Medical Surgical Critical Care Cardiac Critical Care #2

Question

A client in the intensive care unit has an infusion of dopamine and the nurse notices the infusion site is red, irritated, and the client complains of burning at the site. What is the priority intervention for this client?

Answers

  1. Stop the dopamine infusion in 10 minutes, discontinue the IV, and call the health care provider.
    • Rationale:

      This answer is not correct because stopping the dopamine infusion in 10 minutes is wrong. The dopamine infusion should be discontinued immediately.

  2. Slow the dopamine infusion and call the health care provider.
    • Rationale:

      This answer is not correct because slowing the dopamine infusion is wrong, the infusion should be discontinued immediately.

  3. Stop the dopamine infusion, administer phentalamine through the present IV site, and call the health care provider.
    • Rationale:

      This answer is correct because stopping the dopamine infusion should be immediate, then to administer phentalamine through the present IV site, and then call the health care provider.

  4. Stop the dopamine infusion, discontinue the IV, call the health care provider, start another IV and administer phenylephrine through the new IV site.
    • Rationale:

      This answer is not correct because stopping the dopamine infusion should be immediate, but it is not necessary to start another IV site to administer phentalamine through the new IV site. It is imperative that the client receive the phentalamine through the present IV site infiltration within the first 12 hours for the best results.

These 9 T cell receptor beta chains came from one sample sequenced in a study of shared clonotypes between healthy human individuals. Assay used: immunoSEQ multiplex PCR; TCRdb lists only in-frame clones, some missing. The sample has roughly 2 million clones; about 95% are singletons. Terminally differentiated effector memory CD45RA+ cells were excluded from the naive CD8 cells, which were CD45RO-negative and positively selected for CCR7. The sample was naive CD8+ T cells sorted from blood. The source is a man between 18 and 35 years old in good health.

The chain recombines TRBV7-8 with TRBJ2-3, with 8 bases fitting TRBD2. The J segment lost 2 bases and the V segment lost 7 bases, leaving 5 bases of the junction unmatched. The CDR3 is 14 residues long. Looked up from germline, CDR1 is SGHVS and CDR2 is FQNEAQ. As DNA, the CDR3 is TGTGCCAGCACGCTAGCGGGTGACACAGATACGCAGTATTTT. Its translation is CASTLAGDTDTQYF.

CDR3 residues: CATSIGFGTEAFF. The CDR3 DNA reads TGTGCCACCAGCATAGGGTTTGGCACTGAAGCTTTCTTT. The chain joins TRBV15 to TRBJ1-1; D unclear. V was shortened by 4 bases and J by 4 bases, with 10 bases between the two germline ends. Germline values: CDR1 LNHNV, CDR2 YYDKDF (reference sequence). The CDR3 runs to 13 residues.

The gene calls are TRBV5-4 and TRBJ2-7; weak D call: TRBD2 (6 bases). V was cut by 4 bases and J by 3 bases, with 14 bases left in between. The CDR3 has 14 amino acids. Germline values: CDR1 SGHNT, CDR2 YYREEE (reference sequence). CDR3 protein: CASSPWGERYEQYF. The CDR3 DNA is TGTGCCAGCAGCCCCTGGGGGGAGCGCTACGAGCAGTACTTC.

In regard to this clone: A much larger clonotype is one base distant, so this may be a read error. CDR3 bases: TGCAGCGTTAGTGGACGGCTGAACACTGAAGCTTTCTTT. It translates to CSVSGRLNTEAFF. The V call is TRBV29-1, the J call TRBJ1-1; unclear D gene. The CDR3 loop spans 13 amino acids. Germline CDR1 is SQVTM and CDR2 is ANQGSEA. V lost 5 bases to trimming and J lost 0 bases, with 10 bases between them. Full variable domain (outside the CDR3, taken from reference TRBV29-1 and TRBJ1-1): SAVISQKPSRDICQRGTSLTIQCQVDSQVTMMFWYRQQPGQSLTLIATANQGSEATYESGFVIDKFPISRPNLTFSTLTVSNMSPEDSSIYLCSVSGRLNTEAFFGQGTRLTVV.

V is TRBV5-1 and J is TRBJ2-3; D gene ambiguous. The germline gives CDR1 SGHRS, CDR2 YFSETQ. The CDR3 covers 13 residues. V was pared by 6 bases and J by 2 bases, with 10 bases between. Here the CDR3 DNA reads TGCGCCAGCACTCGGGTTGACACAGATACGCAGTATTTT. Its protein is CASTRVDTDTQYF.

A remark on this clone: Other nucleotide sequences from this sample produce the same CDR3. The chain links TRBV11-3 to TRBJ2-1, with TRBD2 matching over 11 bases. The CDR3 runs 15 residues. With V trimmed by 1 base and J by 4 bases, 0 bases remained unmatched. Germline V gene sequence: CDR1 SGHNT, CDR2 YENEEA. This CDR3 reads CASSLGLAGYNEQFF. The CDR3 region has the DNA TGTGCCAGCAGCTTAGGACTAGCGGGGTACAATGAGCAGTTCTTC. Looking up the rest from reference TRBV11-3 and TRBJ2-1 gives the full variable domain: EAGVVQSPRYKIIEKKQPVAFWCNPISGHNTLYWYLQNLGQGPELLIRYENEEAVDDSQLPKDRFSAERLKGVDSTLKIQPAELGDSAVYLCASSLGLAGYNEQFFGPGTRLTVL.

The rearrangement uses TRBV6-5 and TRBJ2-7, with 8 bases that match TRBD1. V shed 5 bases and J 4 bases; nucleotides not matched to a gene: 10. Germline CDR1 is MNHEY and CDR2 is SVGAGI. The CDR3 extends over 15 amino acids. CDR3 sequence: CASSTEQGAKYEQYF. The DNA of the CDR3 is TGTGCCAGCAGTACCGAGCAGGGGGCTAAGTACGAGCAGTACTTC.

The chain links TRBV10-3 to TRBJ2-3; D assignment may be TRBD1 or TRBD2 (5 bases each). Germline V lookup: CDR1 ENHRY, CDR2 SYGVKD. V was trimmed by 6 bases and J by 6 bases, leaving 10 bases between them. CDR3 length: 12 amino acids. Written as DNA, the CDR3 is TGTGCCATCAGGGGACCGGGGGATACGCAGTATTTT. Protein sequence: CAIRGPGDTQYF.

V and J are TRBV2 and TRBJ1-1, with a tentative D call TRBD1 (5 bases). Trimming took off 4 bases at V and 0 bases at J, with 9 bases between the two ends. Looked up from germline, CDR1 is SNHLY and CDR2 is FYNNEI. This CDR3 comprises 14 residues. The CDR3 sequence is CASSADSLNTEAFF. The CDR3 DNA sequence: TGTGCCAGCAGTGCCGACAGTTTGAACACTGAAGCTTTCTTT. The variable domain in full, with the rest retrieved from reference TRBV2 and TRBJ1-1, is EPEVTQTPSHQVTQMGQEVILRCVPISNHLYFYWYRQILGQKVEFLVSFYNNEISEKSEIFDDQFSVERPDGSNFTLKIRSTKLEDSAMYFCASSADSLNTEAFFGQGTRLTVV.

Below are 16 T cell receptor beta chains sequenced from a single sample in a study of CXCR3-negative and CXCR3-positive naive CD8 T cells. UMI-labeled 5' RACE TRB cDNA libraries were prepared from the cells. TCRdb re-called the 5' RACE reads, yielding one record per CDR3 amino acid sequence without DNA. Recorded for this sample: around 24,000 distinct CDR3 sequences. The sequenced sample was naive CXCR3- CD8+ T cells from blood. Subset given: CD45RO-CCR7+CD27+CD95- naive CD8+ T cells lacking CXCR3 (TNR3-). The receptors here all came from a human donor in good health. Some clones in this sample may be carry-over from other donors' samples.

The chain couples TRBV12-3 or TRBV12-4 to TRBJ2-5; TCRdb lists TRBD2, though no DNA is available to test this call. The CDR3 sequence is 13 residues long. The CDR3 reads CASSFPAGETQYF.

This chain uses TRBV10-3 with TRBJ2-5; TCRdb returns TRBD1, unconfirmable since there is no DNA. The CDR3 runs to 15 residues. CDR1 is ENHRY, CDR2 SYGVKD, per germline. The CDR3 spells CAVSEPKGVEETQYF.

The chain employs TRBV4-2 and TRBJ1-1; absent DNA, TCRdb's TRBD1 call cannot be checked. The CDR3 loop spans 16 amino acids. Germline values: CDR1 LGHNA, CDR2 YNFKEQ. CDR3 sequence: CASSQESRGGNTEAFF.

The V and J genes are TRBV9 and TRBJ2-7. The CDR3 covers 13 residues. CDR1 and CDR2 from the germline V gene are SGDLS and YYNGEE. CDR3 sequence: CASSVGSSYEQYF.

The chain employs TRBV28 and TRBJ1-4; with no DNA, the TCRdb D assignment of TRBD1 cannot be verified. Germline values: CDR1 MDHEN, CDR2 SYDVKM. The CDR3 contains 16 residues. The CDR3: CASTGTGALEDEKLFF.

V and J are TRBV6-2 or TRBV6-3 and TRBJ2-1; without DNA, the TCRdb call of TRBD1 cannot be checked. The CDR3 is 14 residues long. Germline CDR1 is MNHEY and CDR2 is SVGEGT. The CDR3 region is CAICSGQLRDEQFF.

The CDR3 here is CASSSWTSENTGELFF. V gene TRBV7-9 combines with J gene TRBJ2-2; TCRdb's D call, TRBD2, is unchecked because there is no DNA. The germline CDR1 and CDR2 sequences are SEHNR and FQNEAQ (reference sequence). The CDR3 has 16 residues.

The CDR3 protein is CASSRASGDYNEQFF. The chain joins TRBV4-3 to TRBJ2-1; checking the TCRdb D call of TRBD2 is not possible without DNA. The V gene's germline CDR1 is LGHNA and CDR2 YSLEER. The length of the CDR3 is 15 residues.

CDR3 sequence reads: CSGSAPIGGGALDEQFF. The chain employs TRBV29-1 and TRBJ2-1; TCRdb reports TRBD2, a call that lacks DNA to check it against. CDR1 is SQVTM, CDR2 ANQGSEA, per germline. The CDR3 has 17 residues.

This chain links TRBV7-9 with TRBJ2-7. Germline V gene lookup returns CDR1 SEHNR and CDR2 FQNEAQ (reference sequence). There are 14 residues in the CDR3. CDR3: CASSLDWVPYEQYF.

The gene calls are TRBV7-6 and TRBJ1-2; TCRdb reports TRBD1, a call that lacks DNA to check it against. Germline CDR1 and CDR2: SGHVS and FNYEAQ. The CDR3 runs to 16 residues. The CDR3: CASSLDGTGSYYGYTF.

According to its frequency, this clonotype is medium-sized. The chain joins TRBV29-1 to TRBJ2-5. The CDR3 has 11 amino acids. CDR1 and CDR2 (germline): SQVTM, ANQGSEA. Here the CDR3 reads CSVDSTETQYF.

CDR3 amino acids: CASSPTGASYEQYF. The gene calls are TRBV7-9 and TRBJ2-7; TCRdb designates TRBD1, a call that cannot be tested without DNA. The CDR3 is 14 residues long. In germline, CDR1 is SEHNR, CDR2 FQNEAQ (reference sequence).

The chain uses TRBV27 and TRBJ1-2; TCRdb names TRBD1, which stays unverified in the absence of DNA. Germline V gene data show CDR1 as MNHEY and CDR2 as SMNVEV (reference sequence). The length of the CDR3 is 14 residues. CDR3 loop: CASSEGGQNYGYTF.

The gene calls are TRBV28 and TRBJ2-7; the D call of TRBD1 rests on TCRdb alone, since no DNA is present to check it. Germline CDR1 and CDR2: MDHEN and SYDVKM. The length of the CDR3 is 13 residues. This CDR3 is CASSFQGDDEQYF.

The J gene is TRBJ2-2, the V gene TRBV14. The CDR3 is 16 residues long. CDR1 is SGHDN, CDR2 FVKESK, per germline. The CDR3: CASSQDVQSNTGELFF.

Overview

Dopamine is a toxic drug that should be monitored every hour while the client is on the infusion. Extravasation from dopamine can cause ischemia and tissue necrosis. Extravasation is defined when the medication is infusing into the surrounding tissue and can cause toxic and long-term tissue death if not treated immediately.

Explanation

Learning Outcomes

Dopamine extravasation is treated with phentolamine mesylate injected into the extravasation area within the first 12 hours. This is the only treatment approved for vasopressor extravasation. Phentolamine is the antidote to counteract vasoactive agents. Vasoactive agents include dopamine, phenylephrine, epinephrine, and norepinephrine and cause vasoconstriction by the alpha-receptors being stimulated.

Test Taking Tip

Know the antidote for vasoactive agents and how and when to infuse for the best results.

Video Rationale